Grove Place, near Romsey in Hampshire, combines a successful blend of a rich and fascinating history embodied in a stunning 16th century red brick Manor House with a range of contemporary, purpose-built apartments and bungalows. Its location in Hampshire is also home to a number of extraordinary and influential women who have brought about change, made a difference, or left a legacy that should be cherished. Hampshire is fortunate to have been home to so many remarkable women – past and present who have made a major contribution to society, either locally or on a national level. One such woman was Josephine Butler (1828 – 1906) – a social reformer and pioneering feminist who dared to speak out publicly and achieved huge social reforms at a time when women didn’t even have the right to vote. Another inspiring woman, hailing from Hampshire, is Beatrice Shilling (1909 – 1990) – an aeronautical engineer and amateur racing driver. During the Second World War she designed and developed ‘Miss Shilling’s orifice’ to restrict fuel flow to the carburettor of the Rolls Royce engines in the Hawker Hurricane and Spitfire fighters. She was one of only three women awarded a Gold Star for lapping a circuit in a motorbike at over 100 miles per hour. She was once described by a fellow scientist as a “flaming pathfinder of Women’s Lib” and always rejected any suggestion that as a woman she might be inferior to a man in technical or scientific fields.  Closer to home, one of Grove Place’s previous residents was Lady Grace Sherington (1552 – 1620) who was a medical practitioner who gained fame for making and dispensing medicines for the sick and infirm and is noted for her huge charitable efforts.   She is also one of the first women to write an autobiography (one of the earliest on record).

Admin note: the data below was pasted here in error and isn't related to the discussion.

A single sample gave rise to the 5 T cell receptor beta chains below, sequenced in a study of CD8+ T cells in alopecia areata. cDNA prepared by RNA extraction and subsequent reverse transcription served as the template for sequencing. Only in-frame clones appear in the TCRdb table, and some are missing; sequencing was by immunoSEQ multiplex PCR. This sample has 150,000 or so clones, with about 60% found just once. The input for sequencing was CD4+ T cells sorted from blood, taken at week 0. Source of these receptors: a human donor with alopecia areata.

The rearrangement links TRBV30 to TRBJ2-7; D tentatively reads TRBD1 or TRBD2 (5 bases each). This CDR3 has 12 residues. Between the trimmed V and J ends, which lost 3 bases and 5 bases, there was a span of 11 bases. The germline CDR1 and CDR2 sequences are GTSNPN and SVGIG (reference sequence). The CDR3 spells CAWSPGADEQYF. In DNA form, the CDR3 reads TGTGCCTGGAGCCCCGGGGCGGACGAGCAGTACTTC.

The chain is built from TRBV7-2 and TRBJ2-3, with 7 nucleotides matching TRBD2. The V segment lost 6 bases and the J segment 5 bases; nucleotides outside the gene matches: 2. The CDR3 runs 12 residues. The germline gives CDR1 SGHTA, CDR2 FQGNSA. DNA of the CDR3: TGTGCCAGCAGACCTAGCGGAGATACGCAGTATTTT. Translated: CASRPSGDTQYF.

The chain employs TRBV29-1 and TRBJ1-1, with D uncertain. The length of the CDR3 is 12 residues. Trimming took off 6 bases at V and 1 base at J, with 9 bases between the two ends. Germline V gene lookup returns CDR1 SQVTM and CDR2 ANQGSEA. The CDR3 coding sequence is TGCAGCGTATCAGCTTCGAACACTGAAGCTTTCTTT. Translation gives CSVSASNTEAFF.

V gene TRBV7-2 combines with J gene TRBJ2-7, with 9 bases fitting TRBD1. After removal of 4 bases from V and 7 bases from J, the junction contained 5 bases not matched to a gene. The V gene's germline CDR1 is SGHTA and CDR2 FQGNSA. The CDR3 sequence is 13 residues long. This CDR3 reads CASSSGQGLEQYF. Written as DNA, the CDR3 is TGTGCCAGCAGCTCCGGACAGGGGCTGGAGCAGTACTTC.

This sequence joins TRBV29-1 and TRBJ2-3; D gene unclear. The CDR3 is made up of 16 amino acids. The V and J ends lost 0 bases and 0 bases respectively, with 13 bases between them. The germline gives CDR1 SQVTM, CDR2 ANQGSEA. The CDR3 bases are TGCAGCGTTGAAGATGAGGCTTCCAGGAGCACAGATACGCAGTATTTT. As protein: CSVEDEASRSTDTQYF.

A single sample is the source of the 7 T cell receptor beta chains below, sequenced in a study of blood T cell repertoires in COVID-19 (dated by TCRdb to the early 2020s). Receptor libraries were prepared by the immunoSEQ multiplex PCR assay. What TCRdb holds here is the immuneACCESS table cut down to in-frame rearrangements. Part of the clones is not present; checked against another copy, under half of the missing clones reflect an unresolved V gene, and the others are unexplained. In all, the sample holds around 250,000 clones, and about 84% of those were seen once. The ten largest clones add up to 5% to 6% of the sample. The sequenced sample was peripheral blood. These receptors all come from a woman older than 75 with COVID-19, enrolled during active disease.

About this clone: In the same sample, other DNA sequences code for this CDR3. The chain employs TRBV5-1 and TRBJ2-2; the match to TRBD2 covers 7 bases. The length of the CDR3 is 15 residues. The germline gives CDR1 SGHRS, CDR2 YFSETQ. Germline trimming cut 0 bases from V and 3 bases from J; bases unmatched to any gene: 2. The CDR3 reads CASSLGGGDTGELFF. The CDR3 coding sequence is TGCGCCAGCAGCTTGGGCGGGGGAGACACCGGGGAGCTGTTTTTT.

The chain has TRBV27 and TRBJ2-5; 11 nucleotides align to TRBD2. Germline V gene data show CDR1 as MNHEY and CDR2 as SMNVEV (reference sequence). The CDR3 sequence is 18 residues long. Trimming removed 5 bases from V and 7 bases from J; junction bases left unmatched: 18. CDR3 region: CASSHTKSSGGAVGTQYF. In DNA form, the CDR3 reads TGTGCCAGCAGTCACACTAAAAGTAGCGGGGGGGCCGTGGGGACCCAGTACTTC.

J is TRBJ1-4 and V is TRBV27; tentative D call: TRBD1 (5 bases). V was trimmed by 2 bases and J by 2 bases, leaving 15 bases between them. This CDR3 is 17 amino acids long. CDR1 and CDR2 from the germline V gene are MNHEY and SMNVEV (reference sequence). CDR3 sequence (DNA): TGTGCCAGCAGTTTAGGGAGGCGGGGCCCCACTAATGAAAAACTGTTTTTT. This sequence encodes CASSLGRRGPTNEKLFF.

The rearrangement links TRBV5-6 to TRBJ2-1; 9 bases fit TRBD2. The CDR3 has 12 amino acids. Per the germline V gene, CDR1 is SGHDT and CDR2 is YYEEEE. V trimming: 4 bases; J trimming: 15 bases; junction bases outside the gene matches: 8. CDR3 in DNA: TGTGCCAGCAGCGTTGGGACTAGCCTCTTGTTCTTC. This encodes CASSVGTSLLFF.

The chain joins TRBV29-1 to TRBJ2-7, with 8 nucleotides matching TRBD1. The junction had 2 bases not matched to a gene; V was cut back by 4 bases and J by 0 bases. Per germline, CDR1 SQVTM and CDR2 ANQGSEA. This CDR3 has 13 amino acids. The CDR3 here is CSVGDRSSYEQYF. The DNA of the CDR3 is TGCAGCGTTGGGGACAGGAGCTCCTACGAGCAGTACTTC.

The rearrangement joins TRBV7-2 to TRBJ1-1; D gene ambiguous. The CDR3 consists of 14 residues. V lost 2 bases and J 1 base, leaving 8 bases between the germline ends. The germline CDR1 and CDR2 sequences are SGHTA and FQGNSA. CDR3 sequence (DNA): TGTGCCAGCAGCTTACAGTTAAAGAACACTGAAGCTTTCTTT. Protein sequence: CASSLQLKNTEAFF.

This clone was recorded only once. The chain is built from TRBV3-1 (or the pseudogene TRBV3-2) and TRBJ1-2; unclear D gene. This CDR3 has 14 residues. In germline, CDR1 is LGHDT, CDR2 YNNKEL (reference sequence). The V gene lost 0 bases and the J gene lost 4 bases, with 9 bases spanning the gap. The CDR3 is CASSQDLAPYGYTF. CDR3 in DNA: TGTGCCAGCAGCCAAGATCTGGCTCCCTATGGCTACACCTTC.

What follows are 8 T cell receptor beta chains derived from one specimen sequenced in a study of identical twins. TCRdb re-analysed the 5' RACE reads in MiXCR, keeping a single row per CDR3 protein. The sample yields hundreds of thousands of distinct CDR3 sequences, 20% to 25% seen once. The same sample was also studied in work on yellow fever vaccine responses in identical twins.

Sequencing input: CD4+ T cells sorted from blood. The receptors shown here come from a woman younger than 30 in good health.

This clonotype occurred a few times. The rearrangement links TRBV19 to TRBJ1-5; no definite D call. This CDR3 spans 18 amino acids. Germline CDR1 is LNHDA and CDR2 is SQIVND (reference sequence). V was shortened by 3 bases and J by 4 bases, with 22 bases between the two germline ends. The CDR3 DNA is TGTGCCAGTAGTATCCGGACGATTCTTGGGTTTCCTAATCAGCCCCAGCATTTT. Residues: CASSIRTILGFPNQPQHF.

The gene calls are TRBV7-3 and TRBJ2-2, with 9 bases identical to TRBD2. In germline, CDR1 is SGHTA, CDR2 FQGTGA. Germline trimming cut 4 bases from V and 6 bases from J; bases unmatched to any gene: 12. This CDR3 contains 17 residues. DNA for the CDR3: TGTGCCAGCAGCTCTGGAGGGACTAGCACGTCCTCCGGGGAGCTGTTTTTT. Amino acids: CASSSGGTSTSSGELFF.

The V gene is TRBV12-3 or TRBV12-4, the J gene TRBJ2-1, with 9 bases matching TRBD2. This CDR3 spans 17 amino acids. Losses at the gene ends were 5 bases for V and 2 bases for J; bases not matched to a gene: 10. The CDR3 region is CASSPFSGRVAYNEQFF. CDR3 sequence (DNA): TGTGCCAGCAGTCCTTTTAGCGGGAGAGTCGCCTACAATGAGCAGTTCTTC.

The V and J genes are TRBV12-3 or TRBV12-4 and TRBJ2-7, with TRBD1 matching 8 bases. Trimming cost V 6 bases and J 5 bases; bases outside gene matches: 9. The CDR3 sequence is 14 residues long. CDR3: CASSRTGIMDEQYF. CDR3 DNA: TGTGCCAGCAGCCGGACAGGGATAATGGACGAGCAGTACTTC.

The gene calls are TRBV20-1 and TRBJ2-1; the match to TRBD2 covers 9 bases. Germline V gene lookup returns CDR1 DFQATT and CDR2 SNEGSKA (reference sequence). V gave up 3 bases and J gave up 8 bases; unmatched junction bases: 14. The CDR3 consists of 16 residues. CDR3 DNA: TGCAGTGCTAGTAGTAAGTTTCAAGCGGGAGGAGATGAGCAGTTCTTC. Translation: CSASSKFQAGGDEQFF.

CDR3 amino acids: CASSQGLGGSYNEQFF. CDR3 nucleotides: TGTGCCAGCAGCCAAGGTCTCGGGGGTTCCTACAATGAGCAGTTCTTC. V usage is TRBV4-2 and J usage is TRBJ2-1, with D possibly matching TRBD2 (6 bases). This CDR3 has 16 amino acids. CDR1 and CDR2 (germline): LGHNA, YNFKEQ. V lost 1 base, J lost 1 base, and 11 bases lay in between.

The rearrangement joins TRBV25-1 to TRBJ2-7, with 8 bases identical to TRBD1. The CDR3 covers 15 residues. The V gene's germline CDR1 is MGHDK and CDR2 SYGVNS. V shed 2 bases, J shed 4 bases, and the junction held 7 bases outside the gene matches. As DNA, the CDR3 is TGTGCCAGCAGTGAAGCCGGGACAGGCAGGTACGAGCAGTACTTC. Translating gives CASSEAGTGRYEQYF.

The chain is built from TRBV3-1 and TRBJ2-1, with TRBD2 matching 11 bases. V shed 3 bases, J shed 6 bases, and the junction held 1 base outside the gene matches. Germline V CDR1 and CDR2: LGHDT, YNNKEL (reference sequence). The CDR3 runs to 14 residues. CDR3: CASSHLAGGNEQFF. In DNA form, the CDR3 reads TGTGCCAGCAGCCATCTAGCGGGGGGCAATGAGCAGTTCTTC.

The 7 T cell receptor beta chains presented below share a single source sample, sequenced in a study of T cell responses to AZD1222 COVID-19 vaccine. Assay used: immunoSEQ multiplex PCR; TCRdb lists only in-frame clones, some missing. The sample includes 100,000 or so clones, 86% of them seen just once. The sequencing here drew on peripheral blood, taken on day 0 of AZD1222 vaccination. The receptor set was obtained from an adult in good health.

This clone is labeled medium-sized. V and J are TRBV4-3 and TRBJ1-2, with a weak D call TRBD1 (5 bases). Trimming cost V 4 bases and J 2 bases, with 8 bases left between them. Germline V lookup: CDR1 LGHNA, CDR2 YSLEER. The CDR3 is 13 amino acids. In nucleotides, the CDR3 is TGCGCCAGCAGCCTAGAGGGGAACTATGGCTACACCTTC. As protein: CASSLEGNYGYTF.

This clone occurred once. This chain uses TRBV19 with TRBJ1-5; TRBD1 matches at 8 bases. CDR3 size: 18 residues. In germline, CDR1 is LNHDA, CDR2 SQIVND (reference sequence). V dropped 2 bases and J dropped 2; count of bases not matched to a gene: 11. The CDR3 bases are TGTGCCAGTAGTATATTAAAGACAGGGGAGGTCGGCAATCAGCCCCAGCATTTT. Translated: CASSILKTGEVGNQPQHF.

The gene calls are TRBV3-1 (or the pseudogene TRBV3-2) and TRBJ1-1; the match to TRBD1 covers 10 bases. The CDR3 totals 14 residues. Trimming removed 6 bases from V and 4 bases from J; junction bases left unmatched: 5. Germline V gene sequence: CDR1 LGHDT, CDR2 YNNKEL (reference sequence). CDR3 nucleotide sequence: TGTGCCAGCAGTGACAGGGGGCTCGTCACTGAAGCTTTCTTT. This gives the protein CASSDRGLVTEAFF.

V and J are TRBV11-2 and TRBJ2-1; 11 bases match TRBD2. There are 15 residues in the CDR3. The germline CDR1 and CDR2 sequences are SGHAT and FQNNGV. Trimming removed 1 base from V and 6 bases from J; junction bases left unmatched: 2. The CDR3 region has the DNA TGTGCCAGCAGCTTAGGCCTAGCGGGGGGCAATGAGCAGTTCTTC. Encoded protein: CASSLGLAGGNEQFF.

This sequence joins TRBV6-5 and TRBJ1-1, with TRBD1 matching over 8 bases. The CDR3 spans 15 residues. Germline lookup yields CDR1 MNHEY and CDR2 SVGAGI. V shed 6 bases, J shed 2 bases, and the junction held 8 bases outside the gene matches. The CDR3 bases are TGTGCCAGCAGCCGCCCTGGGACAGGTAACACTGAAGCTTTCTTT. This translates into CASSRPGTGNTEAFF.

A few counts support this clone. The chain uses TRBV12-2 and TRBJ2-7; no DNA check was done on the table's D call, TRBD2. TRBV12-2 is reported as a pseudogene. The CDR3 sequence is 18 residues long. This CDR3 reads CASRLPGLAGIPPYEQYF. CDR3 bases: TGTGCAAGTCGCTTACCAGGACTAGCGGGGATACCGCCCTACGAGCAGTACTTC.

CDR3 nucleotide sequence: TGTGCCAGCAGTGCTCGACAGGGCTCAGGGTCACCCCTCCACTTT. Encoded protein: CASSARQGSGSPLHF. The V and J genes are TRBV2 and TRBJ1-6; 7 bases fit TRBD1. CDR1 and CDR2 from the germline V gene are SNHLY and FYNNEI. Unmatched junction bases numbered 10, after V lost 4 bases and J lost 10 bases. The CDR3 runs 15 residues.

Dorset, the location of Somerleigh Court, is also home to many amazing women. Mary Anning (1799 – 1847) was a trail-blazing fossil collector and palaeontologist who contributed to changes in scientific thinking about the origins of prehistoric life. She identified the first ichthyosaur skeleton when she was only twelve and her extensive knowledge of fossils made her well-known in scientific circles way beyond Dorset.  And most recently, of note is P J Harvey (MBE) – a twice Mercury Prize winning singer, songwriter and musician was born in nearby Bridport, and is a true daughter of Dorset, growing up on her family farm.


If you would like to learn more about LifeCare Residences and the women (and men) who shape our communities, please call T. 0800 009 6950.

For those who are unable to visit in person, we are also able to offer virtual tours of our communities at your convenience.